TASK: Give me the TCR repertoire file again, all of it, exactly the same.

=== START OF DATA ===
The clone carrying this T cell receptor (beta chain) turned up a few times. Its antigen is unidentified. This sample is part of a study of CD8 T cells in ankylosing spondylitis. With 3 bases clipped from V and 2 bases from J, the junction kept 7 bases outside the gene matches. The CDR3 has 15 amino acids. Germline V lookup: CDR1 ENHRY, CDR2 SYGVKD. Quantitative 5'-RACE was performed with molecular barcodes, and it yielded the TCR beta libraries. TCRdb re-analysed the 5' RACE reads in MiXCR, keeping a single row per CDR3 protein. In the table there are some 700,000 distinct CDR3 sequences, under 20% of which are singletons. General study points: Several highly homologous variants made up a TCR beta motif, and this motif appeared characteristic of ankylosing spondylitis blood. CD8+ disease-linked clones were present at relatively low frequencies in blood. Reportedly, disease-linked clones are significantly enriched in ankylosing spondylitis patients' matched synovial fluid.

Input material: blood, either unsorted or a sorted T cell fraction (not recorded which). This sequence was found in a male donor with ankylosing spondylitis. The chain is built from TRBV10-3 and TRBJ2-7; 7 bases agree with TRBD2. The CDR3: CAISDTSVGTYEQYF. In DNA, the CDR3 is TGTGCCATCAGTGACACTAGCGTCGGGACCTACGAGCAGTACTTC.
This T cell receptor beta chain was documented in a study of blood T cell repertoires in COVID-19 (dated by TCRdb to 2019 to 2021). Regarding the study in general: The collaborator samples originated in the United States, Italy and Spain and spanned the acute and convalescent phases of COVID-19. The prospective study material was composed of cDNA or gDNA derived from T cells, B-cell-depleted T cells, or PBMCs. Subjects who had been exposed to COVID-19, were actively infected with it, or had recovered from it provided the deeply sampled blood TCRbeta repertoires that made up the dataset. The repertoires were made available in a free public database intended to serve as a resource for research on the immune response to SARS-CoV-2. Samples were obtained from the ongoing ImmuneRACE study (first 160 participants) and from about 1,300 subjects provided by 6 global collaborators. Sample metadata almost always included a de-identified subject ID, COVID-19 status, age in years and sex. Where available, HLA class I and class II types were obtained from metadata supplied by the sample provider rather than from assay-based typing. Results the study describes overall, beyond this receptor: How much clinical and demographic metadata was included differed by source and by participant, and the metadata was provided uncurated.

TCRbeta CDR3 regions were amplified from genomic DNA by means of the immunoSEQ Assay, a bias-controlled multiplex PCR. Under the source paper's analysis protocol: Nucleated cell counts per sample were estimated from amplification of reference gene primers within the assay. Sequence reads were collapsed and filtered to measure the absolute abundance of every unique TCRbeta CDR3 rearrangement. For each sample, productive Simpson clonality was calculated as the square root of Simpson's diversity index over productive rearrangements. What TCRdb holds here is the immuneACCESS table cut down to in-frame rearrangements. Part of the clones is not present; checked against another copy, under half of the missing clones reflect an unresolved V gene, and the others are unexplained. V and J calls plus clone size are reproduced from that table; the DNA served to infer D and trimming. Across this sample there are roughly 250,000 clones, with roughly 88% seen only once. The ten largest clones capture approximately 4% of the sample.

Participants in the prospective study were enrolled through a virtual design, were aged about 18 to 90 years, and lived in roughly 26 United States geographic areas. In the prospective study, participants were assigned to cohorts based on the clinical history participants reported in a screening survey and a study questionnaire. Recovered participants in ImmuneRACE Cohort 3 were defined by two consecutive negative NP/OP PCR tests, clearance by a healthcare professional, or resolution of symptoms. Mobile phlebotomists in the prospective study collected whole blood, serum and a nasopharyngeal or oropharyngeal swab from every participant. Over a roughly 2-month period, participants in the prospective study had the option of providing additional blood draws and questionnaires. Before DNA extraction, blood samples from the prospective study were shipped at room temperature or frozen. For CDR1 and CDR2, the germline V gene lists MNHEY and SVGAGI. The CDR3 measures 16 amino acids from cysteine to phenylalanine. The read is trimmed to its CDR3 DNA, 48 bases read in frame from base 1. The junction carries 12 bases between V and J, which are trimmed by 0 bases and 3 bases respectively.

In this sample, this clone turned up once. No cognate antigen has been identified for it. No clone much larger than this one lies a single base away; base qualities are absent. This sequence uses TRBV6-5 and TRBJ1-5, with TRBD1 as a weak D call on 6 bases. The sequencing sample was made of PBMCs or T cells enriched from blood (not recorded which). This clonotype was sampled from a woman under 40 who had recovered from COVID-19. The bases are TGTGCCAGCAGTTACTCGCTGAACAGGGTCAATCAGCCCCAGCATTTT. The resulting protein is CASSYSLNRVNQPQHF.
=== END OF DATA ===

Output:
The clone carrying this T cell receptor (beta chain) turned up a few times. Its antigen is unidentified. This sample is part of a study of CD8 T cells in ankylosing spondylitis. With 3 bases clipped from V and 2 bases from J, the junction kept 7 bases outside the gene matches. The CDR3 has 15 amino acids. Germline V lookup: CDR1 ENHRY, CDR2 SYGVKD. Quantitative 5'-RACE was performed with molecular barcodes, and it yielded the TCR beta libraries. TCRdb re-analysed the 5' RACE reads in MiXCR, keeping a single row per CDR3 protein. In the table there are some 700,000 distinct CDR3 sequences, under 20% of which are singletons. General study points: Several highly homologous variants made up a TCR beta motif, and this motif appeared characteristic of ankylosing spondylitis blood. CD8+ disease-linked clones were present at relatively low frequencies in blood. Reportedly, disease-linked clones are significantly enriched in ankylosing spondylitis patients' matched synovial fluid.

Input material: blood, either unsorted or a sorted T cell fraction (not recorded which). This sequence was found in a male donor with ankylosing spondylitis. The chain is built from TRBV10-3 and TRBJ2-7; 7 bases agree with TRBD2. The CDR3: CAISDTSVGTYEQYF. In DNA, the CDR3 is TGTGCCATCAGTGACACTAGCGTCGGGACCTACGAGCAGTACTTC.
This T cell receptor beta chain was documented in a study of blood T cell repertoires in COVID-19 (dated by TCRdb to 2019 to 2021). Regarding the study in general: The collaborator samples originated in the United States, Italy and Spain and spanned the acute and convalescent phases of COVID-19. The prospective study material was composed of cDNA or gDNA derived from T cells, B-cell-depleted T cells, or PBMCs. Subjects who had been exposed to COVID-19, were actively infected with it, or had recovered from it provided the deeply sampled blood TCRbeta repertoires that made up the dataset. The repertoires were made available in a free public database intended to serve as a resource for research on the immune response to SARS-CoV-2. Samples were obtained from the ongoing ImmuneRACE study (first 160 participants) and from about 1,300 subjects provided by 6 global collaborators. Sample metadata almost always included a de-identified subject ID, COVID-19 status, age in years and sex. Where available, HLA class I and class II types were obtained from metadata supplied by the sample provider rather than from assay-based typing. Results the study describes overall, beyond this receptor: How much clinical and demographic metadata was included differed by source and by participant, and the metadata was provided uncurated.

TCRbeta CDR3 regions were amplified from genomic DNA by means of the immunoSEQ Assay, a bias-controlled multiplex PCR. Under the source paper's analysis protocol: Nucleated cell counts per sample were estimated from amplification of reference gene primers within the assay. Sequence reads were collapsed and filtered to measure the absolute abundance of every unique TCRbeta CDR3 rearrangement. For each sample, productive Simpson clonality was calculated as the square root of Simpson's diversity index over productive rearrangements. What TCRdb holds here is the immuneACCESS table cut down to in-frame rearrangements. Part of the clones is not present; checked against another copy, under half of the missing clones reflect an unresolved V gene, and the others are unexplained. V and J calls plus clone size are reproduced from that table; the DNA served to infer D and trimming. Across this sample there are roughly 250,000 clones, with roughly 88% seen only once. The ten largest clones capture approximately 4% of the sample.

Participants in the prospective study were enrolled through a virtual design, were aged about 18 to 90 years, and lived in roughly 26 United States geographic areas. In the prospective study, participants were assigned to cohorts based on the clinical history participants reported in a screening survey and a study questionnaire. Recovered participants in ImmuneRACE Cohort 3 were defined by two consecutive negative NP/OP PCR tests, clearance by a healthcare professional, or resolution of symptoms. Mobile phlebotomists in the prospective study collected whole blood, serum and a nasopharyngeal or oropharyngeal swab from every participant. Over a roughly 2-month period, participants in the prospective study had the option of providing additional blood draws and questionnaires. Before DNA extraction, blood samples from the prospective study were shipped at room temperature or frozen. For CDR1 and CDR2, the germline V gene lists MNHEY and SVGAGI. The CDR3 measures 16 amino acids from cysteine to phenylalanine. The read is trimmed to its CDR3 DNA, 48 bases read in frame from base 1. The junction carries 12 bases between V and J, which are trimmed by 0 bases and 3 bases respectively.

In this sample, this clone turned up once. No cognate antigen has been identified for it. No clone much larger than this one lies a single base away; base qualities are absent. This sequence uses TRBV6-5 and TRBJ1-5, with TRBD1 as a weak D call on 6 bases. The sequencing sample was made of PBMCs or T cells enriched from blood (not recorded which). This clonotype was sampled from a woman under 40 who had recovered from COVID-19. The bases are TGTGCCAGCAGTTACTCGCTGAACAGGGTCAATCAGCCCCAGCATTTT. The resulting protein is CASSYSLNRVNQPQHF.